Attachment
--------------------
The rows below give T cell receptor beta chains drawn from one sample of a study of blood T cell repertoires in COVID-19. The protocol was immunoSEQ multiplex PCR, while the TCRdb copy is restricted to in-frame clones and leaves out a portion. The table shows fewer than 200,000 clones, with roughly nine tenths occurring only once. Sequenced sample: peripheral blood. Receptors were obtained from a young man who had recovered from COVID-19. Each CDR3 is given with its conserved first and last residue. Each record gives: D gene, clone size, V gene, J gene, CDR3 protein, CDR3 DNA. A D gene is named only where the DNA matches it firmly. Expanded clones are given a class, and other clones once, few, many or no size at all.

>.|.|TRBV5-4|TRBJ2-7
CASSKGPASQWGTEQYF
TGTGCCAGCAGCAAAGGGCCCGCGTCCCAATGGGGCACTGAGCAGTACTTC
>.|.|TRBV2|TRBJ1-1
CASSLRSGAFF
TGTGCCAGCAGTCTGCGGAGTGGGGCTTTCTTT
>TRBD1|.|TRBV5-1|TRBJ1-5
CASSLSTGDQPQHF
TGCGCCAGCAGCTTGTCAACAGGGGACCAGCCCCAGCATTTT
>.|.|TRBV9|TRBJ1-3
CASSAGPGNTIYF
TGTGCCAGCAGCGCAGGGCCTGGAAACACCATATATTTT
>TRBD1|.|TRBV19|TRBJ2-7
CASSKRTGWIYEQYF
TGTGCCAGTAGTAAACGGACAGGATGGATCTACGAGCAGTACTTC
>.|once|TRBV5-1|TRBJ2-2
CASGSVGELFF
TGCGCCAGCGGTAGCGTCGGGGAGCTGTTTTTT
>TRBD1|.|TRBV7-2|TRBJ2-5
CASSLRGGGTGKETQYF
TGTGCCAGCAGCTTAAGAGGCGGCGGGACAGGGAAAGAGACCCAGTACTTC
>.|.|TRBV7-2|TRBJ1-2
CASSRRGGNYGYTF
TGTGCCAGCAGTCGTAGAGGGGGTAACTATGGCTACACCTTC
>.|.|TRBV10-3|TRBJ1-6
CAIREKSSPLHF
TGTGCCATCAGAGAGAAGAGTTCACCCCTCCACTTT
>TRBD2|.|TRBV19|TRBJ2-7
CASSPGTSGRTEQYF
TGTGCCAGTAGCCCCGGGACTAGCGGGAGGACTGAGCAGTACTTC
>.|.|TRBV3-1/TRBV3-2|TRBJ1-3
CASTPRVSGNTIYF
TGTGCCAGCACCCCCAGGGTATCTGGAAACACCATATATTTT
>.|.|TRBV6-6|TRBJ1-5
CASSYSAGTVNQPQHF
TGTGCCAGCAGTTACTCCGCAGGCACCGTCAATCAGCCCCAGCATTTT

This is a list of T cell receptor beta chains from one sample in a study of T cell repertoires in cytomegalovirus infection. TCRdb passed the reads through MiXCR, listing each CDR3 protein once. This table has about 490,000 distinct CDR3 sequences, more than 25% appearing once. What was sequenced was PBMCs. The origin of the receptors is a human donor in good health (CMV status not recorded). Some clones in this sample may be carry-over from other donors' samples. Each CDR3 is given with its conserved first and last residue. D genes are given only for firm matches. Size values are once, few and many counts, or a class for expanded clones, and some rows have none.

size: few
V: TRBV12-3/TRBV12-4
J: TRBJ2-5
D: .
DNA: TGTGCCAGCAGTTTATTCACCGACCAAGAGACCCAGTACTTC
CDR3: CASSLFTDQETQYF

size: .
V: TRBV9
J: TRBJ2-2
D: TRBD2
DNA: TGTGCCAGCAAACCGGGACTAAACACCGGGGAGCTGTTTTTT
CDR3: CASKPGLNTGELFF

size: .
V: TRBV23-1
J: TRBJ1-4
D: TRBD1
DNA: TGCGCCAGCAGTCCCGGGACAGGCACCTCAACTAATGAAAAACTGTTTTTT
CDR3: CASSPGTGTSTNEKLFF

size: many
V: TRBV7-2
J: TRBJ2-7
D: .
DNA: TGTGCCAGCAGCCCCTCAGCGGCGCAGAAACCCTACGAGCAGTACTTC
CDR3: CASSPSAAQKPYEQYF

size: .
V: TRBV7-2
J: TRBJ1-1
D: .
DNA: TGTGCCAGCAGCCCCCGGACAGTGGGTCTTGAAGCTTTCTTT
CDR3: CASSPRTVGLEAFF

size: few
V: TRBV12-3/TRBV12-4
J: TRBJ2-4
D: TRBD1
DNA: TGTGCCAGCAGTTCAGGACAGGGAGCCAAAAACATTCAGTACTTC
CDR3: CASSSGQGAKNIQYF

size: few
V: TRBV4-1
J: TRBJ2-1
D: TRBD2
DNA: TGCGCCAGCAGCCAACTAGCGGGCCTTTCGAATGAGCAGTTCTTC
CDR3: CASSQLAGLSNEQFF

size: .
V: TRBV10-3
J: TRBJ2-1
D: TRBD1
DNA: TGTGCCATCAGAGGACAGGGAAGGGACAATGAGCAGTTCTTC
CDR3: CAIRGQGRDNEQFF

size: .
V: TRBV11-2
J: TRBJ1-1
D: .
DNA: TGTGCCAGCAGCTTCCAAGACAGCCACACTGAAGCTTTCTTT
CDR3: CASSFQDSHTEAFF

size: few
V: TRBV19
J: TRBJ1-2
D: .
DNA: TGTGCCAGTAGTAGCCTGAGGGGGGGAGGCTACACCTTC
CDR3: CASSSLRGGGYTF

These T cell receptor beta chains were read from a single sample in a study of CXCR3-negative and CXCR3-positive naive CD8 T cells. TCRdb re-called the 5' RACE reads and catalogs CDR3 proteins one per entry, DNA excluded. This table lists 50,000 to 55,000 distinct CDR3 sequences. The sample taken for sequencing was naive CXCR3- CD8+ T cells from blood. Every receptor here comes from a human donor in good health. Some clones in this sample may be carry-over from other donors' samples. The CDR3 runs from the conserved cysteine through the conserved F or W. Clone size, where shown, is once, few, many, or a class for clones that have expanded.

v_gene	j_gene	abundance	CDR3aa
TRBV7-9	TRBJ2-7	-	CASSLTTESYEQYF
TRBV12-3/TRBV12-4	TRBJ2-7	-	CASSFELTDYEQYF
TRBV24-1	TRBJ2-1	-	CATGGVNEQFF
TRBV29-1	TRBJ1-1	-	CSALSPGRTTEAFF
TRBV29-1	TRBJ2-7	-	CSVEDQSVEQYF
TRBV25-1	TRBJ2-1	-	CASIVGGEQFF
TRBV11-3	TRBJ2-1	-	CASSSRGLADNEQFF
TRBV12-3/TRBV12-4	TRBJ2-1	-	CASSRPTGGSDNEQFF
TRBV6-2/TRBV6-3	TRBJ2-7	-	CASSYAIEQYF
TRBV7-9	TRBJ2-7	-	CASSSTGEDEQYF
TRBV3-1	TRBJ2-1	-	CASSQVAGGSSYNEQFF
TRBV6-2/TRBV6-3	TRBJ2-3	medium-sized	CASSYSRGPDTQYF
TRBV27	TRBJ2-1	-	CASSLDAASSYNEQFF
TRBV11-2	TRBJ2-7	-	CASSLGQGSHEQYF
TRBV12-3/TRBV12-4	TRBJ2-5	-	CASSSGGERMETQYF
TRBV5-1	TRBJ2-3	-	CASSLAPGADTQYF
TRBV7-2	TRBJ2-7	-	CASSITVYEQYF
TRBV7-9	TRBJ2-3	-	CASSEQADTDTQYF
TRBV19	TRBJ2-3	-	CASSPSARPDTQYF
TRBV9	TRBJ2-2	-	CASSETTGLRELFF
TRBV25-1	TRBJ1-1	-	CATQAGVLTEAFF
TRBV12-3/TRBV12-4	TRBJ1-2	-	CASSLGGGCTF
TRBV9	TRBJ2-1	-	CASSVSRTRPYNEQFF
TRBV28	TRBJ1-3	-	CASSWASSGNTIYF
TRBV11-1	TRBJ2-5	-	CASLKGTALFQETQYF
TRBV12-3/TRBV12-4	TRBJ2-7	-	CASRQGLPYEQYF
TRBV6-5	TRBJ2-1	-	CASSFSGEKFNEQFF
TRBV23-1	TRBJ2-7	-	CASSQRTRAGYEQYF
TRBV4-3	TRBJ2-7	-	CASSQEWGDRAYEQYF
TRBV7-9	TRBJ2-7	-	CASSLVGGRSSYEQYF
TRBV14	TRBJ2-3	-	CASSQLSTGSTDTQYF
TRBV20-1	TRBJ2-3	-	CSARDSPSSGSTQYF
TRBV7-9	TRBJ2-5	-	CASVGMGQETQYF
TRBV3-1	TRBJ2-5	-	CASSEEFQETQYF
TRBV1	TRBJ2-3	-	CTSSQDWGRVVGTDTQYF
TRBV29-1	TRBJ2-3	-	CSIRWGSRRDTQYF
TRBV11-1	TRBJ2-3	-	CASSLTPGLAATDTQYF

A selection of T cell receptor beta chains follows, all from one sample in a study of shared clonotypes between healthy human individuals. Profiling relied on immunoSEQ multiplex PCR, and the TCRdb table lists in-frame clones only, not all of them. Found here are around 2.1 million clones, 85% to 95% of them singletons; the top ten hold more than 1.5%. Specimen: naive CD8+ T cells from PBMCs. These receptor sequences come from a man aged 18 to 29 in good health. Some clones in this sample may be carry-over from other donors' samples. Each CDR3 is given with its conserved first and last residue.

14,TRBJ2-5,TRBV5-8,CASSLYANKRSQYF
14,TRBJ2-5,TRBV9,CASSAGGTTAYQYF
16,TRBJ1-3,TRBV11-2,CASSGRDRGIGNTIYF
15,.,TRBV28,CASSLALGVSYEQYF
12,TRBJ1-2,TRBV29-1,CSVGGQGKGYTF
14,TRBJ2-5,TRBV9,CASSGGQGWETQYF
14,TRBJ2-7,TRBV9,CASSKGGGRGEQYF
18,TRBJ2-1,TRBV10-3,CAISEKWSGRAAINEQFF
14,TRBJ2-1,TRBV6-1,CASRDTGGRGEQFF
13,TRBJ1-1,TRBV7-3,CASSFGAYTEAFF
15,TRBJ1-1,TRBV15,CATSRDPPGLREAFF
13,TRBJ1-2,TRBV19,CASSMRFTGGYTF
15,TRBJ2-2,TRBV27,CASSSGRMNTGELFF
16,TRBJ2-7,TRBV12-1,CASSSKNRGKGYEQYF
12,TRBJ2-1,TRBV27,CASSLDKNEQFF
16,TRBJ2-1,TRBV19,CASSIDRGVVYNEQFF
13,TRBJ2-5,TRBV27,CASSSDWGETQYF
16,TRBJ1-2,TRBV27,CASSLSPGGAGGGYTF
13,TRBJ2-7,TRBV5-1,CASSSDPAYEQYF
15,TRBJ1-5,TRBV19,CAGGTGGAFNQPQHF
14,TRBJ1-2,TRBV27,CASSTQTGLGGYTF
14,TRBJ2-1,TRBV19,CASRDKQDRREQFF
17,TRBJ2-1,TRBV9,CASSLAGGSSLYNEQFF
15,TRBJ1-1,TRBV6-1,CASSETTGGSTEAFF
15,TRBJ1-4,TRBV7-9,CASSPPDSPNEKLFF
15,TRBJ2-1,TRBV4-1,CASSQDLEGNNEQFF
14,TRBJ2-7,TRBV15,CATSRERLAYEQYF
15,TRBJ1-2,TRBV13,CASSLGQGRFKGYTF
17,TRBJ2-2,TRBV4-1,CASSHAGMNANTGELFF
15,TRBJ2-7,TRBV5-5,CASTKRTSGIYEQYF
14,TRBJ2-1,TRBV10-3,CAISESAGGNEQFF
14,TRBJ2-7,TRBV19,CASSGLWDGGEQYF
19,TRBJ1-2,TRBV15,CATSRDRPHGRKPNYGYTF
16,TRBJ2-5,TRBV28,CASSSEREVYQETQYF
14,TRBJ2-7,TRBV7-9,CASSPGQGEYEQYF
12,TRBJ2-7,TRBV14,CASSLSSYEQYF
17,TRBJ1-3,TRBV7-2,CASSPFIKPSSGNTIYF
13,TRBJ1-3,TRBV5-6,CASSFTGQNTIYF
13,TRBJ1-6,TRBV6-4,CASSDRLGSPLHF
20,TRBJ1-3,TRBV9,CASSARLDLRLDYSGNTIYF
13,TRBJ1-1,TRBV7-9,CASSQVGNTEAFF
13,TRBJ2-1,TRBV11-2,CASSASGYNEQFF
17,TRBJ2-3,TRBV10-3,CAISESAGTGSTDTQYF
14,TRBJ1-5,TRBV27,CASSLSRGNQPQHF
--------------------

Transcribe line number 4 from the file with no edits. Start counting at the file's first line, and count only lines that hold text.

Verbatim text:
TGTGCCAGCAGCAAAGGGCCCGCGTCCCAATGGGGCACTGAGCAGTACTTC